Room temperature superconducting technology has been an aspiration of physicists and engineers for many decades. In conventional BCS superconductivity, the Landau quasiparticles of a metal form Cooper pairs with binding energy D. For such superconductors, if D >100meV the superconducting critical temperature Tc would be well above room temperature. This could revolutionize technologies of transport, power transmission, particle acceleration, computing and information technology, energy conservation and much more. Our best hopes for achieving this goal have been the hole-doped copper-oxide Mott insulators (MI) because they exhibit the highest Tc of any known material (165K). But the Tc of copper-oxides falls to zero as D increases to exceed 100meV with decreasing hole-density p - a frustrating disappointment and a profound mystery.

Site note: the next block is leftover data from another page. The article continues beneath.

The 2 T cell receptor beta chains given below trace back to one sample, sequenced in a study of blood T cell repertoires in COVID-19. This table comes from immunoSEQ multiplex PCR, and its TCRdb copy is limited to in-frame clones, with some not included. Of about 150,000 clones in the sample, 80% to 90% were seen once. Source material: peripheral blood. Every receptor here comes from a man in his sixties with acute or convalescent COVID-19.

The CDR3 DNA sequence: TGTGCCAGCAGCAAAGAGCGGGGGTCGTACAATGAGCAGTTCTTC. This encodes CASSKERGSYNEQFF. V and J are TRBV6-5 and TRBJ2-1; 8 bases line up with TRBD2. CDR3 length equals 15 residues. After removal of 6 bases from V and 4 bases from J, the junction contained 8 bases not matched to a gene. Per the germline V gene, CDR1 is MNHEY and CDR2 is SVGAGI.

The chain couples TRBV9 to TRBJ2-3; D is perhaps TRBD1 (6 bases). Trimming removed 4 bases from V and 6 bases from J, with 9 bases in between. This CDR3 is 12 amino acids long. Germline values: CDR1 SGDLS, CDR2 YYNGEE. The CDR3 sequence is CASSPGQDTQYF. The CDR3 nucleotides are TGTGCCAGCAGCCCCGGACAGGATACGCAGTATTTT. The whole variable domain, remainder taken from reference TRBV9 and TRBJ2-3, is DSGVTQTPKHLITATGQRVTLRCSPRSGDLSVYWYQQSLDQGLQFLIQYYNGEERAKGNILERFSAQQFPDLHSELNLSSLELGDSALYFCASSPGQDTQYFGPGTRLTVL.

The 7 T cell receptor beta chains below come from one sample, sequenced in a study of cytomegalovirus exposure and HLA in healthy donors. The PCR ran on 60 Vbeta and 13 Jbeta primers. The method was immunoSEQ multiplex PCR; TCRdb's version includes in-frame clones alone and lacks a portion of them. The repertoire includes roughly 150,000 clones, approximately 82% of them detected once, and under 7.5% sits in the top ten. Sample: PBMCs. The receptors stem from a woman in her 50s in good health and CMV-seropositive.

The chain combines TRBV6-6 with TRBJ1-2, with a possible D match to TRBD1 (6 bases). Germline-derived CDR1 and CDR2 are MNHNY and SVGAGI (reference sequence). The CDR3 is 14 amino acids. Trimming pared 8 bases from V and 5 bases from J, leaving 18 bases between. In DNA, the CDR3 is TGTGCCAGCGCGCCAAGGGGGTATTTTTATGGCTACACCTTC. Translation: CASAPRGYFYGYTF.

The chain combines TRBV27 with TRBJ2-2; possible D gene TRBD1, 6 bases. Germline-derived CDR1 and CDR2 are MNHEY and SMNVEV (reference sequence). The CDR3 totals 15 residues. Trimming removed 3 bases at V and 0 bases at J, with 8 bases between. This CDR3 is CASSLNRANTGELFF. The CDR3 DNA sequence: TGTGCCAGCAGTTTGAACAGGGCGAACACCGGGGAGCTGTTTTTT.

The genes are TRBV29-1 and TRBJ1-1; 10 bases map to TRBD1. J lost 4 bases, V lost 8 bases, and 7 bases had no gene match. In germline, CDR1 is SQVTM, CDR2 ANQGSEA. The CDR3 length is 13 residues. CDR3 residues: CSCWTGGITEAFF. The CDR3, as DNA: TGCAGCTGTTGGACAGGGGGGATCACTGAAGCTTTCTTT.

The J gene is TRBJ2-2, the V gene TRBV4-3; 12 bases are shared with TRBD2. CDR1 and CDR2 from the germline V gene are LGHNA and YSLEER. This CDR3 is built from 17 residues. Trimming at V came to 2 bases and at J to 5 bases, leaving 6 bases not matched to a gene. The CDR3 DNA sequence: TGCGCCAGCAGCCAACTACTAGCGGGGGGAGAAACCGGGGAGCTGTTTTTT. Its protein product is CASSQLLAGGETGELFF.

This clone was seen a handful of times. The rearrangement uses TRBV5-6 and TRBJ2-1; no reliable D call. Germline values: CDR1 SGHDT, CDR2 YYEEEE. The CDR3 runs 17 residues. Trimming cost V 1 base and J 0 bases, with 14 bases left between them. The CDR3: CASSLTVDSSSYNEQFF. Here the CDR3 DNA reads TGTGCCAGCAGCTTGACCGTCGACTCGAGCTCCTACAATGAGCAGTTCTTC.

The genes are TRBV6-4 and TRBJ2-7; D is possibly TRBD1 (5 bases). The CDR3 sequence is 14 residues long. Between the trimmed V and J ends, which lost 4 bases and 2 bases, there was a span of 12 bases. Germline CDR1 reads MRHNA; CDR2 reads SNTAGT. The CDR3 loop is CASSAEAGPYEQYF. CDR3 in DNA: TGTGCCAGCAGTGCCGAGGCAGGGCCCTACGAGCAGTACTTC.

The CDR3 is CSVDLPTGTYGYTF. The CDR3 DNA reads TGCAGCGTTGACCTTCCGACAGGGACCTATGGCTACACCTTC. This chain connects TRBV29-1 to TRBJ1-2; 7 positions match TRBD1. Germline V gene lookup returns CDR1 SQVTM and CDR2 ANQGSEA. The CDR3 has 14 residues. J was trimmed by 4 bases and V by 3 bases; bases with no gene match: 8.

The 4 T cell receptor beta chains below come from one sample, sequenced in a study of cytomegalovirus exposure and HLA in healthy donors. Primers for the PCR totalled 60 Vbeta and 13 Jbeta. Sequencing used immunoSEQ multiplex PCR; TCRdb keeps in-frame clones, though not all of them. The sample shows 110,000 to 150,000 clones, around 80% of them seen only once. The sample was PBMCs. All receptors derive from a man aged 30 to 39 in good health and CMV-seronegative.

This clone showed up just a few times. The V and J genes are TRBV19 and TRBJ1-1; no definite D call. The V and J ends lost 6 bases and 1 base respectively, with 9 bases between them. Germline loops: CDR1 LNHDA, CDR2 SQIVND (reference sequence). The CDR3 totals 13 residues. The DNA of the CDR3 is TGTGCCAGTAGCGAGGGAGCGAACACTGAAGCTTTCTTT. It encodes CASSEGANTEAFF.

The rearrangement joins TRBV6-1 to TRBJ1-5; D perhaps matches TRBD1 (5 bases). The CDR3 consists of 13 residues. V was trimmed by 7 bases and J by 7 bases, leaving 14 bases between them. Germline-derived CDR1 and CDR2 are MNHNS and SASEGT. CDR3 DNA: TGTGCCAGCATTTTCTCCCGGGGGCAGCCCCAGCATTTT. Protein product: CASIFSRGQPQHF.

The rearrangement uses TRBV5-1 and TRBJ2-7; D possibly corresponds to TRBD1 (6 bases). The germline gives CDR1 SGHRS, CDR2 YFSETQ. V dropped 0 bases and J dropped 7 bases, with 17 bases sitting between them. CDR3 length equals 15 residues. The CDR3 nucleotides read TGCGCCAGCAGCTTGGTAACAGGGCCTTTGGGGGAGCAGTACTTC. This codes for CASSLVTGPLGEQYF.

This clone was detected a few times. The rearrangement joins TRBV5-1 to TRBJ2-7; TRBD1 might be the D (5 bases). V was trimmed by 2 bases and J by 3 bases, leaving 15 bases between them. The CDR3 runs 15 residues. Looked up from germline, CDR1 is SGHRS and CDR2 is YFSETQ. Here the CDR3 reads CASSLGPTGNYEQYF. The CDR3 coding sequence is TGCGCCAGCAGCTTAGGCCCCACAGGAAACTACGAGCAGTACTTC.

During 2007 we have made several advances towards understanding the explanation. The key point is that when a copper-oxide MI is converted into a high temperature superconductor, the MI states localized in real-space must evolve into momentum-space eigenstates. The unique capability of quasiparticle interference (QPI) imaging to determine the electronic structure simultaneously in r-space and k-space makes it ideal for studying such effects. We use superconducting QPI , to study them as p_0 in Bi2Sr2CaCu2O8+d. We find that the Bogoliubov quasiparticle states are confined to a k-space ‘Bogoliubov Arc’ that shrinks rapidly with p. The end points of the arc lie near the diagonal lines connecting k=(0,±_p/a0) and k=(±p/a0,0). The quasiparticle interferences disappear at a doping-dependent ‘extinction’ energy E=D0(p). Remarkably, for E>D0 the electronic excitations evolve from k-space quasiparticles into to r-space quasi-localized states where the translational and rotational symmetries are broken locally. From tunneling asymmetry contrast, we show that that the r-space character of these states is most pronounce at the ‘pseudogap’ energy. The extinction of the very k-space states required for Cooper pairing with the coincident transfer of spectral weight to r-space, may represent the Achilles’ heel of copper-oxide high-Tc superconductivity.
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